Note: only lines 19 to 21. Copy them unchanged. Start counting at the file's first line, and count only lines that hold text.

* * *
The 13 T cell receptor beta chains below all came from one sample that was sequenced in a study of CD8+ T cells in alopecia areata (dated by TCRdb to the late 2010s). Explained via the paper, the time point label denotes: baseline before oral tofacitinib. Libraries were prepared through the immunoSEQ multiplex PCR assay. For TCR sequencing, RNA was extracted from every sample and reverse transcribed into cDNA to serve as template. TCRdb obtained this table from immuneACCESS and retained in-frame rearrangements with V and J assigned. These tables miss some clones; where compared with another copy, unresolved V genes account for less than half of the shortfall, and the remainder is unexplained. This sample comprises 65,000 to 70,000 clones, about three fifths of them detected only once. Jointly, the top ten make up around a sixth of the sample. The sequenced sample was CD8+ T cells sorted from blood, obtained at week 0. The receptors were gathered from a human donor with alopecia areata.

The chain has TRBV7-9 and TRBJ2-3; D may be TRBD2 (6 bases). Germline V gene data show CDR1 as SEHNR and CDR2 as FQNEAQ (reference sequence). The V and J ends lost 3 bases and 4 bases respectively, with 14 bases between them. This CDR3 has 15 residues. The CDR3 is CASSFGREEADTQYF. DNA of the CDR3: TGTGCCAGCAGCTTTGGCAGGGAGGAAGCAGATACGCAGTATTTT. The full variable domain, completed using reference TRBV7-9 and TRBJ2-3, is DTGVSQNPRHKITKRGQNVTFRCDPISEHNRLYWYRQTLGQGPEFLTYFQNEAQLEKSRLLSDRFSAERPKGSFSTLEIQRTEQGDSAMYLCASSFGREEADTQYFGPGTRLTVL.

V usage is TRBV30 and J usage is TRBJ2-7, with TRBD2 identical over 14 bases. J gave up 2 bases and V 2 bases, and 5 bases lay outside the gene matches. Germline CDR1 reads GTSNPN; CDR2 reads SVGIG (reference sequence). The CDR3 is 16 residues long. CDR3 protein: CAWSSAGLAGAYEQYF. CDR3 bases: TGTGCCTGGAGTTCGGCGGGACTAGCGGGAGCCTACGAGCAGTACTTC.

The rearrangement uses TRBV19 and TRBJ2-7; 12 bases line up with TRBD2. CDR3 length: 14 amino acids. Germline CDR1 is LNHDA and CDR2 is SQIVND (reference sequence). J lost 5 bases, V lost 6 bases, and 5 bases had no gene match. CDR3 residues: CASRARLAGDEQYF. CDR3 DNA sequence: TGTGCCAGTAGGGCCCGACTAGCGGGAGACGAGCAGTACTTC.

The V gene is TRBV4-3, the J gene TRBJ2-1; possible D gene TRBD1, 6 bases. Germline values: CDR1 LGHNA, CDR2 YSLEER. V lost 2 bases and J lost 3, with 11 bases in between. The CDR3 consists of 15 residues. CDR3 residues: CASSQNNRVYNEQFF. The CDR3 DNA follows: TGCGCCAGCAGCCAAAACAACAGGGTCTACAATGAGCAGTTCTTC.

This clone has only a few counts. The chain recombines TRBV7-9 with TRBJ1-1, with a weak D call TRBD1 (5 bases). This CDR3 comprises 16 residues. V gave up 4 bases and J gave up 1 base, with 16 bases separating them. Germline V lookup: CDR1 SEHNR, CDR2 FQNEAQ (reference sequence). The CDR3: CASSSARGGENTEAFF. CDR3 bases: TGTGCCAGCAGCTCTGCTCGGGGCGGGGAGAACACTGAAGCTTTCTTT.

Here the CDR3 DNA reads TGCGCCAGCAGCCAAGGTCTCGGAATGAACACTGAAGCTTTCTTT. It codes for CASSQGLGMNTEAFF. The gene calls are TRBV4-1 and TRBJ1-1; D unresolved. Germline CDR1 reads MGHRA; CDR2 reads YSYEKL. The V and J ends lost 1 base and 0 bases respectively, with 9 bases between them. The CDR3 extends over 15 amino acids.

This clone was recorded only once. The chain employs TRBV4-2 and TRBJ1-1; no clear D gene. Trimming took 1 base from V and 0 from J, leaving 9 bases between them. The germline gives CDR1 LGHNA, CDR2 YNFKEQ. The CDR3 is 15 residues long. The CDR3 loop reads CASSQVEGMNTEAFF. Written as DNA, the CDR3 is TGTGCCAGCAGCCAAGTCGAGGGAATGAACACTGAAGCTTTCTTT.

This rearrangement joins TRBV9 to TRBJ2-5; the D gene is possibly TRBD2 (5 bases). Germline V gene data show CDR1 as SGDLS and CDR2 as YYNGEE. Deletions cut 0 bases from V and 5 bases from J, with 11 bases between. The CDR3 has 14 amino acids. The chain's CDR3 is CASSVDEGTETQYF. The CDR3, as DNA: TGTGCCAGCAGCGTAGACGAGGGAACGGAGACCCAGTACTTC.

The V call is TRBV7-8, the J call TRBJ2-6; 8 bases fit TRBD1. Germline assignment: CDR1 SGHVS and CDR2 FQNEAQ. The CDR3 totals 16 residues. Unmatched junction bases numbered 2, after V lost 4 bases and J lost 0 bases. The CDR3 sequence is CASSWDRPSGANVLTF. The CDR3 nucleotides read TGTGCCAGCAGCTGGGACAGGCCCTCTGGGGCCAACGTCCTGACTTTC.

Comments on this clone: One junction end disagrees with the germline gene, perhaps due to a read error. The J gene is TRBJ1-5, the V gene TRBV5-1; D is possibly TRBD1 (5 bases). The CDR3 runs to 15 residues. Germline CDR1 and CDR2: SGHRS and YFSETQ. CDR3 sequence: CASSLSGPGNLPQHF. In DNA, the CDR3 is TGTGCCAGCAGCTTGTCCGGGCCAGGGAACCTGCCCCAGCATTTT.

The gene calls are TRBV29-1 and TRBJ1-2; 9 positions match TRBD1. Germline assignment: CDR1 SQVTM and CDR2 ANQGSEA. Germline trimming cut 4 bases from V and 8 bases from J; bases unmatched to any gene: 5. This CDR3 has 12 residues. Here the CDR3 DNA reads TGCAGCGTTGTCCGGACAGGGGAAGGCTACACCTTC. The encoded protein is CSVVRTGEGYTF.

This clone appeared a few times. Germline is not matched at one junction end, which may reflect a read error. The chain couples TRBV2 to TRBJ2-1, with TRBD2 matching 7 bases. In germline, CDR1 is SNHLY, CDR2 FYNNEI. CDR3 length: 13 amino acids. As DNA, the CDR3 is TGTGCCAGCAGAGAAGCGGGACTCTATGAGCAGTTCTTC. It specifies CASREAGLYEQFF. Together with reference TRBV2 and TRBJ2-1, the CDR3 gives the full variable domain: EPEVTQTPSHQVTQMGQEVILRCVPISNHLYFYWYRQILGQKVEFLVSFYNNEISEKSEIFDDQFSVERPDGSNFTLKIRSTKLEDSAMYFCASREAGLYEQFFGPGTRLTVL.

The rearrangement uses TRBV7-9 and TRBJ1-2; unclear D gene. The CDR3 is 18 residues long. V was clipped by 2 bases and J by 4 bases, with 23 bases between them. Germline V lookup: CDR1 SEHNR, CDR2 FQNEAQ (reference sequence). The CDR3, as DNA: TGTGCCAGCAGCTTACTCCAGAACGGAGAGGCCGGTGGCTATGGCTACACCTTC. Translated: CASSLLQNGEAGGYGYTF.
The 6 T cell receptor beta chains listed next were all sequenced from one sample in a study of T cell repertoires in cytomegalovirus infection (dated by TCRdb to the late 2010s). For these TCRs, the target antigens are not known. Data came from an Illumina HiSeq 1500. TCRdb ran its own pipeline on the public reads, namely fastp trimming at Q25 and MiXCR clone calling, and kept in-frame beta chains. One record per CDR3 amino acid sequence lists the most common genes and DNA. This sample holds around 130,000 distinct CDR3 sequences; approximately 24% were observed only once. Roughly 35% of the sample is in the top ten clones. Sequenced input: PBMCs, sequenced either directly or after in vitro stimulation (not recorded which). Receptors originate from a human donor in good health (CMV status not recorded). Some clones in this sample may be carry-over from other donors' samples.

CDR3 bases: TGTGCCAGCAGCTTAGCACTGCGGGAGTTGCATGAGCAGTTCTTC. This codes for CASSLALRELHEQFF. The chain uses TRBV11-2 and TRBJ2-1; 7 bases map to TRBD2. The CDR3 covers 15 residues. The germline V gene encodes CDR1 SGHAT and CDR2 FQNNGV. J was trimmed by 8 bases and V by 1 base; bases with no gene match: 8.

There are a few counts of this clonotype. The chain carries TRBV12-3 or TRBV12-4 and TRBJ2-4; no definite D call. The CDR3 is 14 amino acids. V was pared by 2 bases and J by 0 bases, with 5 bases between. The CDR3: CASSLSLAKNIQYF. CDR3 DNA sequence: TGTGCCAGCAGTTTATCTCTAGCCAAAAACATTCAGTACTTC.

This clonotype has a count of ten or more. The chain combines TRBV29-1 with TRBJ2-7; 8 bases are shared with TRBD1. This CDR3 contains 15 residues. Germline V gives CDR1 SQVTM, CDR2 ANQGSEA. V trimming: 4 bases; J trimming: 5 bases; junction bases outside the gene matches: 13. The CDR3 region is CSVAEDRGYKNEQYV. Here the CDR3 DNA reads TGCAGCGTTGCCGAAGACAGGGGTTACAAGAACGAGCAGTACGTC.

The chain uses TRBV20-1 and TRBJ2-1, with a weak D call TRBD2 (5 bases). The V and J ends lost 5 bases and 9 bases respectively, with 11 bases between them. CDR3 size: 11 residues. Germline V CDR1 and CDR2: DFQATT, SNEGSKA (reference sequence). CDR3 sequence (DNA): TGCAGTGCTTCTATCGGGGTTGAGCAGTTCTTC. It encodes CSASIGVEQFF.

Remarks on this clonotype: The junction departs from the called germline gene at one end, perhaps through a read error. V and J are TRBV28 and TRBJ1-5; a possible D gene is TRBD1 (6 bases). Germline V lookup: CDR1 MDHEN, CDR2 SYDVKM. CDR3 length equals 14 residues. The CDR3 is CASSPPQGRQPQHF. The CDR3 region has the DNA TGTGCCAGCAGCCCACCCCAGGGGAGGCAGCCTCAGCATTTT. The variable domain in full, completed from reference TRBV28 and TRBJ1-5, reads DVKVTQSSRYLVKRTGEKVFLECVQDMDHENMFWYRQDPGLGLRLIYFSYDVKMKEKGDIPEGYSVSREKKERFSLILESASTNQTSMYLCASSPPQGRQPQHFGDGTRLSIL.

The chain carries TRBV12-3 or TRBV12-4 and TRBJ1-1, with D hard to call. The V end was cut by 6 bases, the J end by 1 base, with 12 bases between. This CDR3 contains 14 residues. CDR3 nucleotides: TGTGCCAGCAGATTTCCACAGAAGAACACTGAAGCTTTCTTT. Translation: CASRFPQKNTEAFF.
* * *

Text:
The chain uses TRBV20-1 and TRBJ2-1, with a weak D call TRBD2 (5 bases). The V and J ends lost 5 bases and 9 bases respectively, with 11 bases between them. CDR3 size: 11 residues. Germline V CDR1 and CDR2: DFQATT, SNEGSKA (reference sequence). CDR3 sequence (DNA): TGCAGTGCTTCTATCGGGGTTGAGCAGTTCTTC. It encodes CSASIGVEQFF.

Remarks on this clonotype: The junction departs from the called germline gene at one end, perhaps through a read error. V and J are TRBV28 and TRBJ1-5; a possible D gene is TRBD1 (6 bases). Germline V lookup: CDR1 MDHEN, CDR2 SYDVKM. CDR3 length equals 14 residues. The CDR3 is CASSPPQGRQPQHF. The CDR3 region has the DNA TGTGCCAGCAGCCCACCCCAGGGGAGGCAGCCTCAGCATTTT. The variable domain in full, completed from reference TRBV28 and TRBJ1-5, reads DVKVTQSSRYLVKRTGEKVFLECVQDMDHENMFWYRQDPGLGLRLIYFSYDVKMKEKGDIPEGYSVSREKKERFSLILESASTNQTSMYLCASSPPQGRQPQHFGDGTRLSIL.

The chain carries TRBV12-3 or TRBV12-4 and TRBJ1-1, with D hard to call. The V end was cut by 6 bases, the J end by 1 base, with 12 bases between. This CDR3 contains 14 residues. CDR3 nucleotides: TGTGCCAGCAGATTTCCACAGAAGAACACTGAAGCTTTCTTT. Translation: CASRFPQKNTEAFF.